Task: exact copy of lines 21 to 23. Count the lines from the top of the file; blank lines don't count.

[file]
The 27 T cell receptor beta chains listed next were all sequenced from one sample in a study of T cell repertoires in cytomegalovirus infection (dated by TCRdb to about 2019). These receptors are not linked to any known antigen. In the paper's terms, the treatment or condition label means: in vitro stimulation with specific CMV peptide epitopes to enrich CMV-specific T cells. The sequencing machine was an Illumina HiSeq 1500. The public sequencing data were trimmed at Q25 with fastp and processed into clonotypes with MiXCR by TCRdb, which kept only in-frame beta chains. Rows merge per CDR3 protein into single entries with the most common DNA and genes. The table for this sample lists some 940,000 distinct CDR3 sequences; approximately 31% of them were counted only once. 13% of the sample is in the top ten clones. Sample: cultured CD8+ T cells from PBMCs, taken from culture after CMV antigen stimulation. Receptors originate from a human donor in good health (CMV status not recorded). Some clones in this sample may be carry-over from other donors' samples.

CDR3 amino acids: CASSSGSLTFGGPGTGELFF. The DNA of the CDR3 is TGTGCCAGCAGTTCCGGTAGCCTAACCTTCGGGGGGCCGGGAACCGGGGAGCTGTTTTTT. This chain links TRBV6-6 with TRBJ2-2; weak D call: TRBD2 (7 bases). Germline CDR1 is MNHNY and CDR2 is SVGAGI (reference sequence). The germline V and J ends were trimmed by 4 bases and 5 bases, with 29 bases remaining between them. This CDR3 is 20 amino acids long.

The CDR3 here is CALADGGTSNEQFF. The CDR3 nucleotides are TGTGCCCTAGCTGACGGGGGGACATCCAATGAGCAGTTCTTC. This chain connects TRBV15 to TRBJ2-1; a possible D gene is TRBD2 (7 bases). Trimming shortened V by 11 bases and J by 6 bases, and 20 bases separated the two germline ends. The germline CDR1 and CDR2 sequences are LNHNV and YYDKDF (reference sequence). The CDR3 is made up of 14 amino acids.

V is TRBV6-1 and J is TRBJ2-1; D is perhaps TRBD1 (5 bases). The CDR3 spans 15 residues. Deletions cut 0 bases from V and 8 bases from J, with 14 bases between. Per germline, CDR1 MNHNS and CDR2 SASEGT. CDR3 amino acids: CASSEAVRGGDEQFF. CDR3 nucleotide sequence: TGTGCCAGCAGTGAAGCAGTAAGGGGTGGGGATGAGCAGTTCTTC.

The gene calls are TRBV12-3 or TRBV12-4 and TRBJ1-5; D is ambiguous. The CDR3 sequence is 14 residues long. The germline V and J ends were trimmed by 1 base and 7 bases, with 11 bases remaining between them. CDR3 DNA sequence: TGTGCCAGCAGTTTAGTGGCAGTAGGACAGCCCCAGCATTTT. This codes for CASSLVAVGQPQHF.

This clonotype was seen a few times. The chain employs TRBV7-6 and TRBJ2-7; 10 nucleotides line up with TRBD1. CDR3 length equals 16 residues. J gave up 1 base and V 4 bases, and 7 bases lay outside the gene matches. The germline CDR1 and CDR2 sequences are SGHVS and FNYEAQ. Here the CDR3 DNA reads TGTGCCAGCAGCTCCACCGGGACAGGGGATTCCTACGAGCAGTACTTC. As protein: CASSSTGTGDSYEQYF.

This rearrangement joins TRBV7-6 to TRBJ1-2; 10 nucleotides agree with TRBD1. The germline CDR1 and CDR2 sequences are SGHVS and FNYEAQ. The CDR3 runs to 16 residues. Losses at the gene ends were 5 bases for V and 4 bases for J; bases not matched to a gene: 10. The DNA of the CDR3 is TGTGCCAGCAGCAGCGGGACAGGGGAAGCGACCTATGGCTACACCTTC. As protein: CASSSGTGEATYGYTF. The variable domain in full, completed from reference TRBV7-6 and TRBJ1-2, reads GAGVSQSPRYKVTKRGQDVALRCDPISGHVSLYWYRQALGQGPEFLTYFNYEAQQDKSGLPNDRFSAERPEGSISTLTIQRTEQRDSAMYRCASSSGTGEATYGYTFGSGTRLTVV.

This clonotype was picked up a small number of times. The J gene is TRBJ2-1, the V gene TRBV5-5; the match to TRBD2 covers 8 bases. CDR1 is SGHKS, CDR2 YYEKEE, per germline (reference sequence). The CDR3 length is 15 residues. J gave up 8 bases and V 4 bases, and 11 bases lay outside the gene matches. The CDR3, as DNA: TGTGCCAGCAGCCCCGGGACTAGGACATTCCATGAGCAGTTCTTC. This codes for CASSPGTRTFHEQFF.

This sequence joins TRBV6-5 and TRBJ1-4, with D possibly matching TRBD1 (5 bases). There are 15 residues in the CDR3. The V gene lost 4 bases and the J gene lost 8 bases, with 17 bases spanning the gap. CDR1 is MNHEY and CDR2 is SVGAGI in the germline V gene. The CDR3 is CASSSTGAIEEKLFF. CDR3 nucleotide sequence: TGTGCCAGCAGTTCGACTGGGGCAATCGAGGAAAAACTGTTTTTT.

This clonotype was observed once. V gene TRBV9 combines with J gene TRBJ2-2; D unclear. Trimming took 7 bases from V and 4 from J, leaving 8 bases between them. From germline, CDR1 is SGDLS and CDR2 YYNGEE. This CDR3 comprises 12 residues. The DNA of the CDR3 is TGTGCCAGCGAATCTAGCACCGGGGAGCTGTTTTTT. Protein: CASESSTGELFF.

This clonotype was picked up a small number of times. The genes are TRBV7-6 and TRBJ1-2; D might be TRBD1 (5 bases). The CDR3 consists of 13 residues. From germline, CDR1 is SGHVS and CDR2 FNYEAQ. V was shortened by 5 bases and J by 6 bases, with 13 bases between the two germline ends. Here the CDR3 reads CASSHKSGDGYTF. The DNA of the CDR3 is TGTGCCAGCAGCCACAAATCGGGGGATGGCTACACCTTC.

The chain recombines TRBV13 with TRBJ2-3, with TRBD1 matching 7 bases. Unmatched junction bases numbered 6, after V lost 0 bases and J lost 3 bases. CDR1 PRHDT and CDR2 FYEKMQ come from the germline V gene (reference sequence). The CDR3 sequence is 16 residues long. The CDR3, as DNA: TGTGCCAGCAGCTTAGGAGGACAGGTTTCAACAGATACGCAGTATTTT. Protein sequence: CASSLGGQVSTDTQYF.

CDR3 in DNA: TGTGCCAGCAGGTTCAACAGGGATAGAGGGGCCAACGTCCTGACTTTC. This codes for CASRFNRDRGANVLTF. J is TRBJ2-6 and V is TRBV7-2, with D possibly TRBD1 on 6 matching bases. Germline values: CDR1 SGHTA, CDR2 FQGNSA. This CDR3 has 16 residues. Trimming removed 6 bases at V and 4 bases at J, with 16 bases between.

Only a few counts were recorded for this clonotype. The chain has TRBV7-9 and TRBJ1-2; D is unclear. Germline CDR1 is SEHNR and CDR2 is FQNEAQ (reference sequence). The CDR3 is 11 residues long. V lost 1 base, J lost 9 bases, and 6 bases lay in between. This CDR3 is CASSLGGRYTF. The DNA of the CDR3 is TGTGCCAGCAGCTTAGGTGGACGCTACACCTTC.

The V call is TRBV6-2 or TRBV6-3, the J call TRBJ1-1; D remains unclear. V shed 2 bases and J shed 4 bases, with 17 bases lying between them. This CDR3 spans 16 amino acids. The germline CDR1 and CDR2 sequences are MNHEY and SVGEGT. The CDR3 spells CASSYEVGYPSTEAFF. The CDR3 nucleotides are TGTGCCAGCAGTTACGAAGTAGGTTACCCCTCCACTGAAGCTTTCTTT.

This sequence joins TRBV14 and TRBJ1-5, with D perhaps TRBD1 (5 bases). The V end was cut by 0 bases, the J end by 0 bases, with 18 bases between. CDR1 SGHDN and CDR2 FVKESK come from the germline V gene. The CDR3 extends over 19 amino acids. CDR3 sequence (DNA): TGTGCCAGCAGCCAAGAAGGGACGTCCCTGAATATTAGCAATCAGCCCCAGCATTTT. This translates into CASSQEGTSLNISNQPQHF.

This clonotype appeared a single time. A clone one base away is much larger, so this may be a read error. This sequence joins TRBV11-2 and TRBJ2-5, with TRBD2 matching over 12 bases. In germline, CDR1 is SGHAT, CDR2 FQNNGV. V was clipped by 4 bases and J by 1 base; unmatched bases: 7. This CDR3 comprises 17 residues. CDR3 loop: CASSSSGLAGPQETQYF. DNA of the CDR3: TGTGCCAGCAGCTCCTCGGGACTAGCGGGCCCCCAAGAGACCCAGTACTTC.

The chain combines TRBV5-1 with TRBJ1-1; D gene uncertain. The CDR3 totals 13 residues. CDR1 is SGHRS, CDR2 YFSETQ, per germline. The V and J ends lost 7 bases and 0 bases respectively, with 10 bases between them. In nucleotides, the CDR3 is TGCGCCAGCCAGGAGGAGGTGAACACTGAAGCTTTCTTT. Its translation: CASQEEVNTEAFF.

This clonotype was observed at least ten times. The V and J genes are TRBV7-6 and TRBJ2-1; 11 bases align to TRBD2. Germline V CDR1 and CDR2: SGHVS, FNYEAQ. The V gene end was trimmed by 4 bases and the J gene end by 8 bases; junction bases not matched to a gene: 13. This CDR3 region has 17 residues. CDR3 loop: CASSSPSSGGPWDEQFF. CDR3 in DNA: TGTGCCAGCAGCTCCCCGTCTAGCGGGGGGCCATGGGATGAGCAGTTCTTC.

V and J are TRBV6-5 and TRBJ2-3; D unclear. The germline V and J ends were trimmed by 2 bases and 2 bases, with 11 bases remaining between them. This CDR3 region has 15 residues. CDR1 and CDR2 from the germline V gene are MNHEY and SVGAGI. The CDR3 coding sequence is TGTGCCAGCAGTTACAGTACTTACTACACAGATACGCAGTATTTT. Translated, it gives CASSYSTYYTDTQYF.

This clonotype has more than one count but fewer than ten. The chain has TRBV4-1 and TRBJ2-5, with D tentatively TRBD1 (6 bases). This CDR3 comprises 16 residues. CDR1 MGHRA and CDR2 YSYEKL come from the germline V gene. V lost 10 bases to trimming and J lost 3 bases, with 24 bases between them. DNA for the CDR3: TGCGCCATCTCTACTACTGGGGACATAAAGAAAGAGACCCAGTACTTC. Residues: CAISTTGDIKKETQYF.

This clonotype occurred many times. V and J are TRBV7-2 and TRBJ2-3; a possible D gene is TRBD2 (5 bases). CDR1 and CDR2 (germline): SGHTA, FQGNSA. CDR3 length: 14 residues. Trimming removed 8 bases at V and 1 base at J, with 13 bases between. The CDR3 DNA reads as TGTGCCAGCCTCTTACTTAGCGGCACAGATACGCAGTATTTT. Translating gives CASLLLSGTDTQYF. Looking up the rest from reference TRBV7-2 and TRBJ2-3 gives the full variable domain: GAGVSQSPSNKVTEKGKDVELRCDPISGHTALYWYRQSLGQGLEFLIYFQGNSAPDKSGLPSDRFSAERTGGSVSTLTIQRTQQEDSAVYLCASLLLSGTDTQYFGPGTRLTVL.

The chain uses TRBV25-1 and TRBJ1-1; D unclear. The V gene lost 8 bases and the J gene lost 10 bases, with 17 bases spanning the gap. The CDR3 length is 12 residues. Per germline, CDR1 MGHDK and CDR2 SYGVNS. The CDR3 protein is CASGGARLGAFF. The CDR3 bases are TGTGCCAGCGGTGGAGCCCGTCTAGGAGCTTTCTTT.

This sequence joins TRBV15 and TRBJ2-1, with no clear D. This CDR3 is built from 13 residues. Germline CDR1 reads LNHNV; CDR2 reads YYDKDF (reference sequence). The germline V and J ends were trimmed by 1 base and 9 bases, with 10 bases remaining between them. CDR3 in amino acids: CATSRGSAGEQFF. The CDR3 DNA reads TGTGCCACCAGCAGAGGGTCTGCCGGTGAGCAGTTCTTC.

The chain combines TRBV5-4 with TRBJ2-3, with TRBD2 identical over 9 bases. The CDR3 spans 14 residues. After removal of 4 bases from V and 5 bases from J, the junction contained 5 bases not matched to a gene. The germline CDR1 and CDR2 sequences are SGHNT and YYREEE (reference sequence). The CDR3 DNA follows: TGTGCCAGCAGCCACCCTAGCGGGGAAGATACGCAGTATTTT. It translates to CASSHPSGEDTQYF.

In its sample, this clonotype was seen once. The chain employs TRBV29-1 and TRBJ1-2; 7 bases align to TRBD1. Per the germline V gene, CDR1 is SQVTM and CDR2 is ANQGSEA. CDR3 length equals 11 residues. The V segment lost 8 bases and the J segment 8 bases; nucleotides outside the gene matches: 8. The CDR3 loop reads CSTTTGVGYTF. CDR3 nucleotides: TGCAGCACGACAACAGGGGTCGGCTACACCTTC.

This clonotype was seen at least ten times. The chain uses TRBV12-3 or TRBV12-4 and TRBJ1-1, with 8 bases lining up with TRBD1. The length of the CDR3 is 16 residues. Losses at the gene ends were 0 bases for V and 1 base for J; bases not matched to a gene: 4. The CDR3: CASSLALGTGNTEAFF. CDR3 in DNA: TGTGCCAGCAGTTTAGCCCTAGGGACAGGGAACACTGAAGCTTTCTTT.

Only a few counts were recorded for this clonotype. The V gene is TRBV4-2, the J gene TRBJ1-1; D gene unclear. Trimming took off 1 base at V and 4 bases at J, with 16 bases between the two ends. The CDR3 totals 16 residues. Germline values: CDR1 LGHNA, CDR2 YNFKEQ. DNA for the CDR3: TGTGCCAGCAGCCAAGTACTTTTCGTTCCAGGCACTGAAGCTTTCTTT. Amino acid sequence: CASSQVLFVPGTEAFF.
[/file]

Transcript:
This clonotype has more than one count but fewer than ten. The chain has TRBV4-1 and TRBJ2-5, with D tentatively TRBD1 (6 bases). This CDR3 comprises 16 residues. CDR1 MGHRA and CDR2 YSYEKL come from the germline V gene. V lost 10 bases to trimming and J lost 3 bases, with 24 bases between them. DNA for the CDR3: TGCGCCATCTCTACTACTGGGGACATAAAGAAAGAGACCCAGTACTTC. Residues: CAISTTGDIKKETQYF.

This clonotype occurred many times. V and J are TRBV7-2 and TRBJ2-3; a possible D gene is TRBD2 (5 bases). CDR1 and CDR2 (germline): SGHTA, FQGNSA. CDR3 length: 14 residues. Trimming removed 8 bases at V and 1 base at J, with 13 bases between. The CDR3 DNA reads as TGTGCCAGCCTCTTACTTAGCGGCACAGATACGCAGTATTTT. Translating gives CASLLLSGTDTQYF. Looking up the rest from reference TRBV7-2 and TRBJ2-3 gives the full variable domain: GAGVSQSPSNKVTEKGKDVELRCDPISGHTALYWYRQSLGQGLEFLIYFQGNSAPDKSGLPSDRFSAERTGGSVSTLTIQRTQQEDSAVYLCASLLLSGTDTQYFGPGTRLTVL.

The chain uses TRBV25-1 and TRBJ1-1; D unclear. The V gene lost 8 bases and the J gene lost 10 bases, with 17 bases spanning the gap. The CDR3 length is 12 residues. Per germline, CDR1 MGHDK and CDR2 SYGVNS. The CDR3 protein is CASGGARLGAFF. The CDR3 bases are TGTGCCAGCGGTGGAGCCCGTCTAGGAGCTTTCTTT.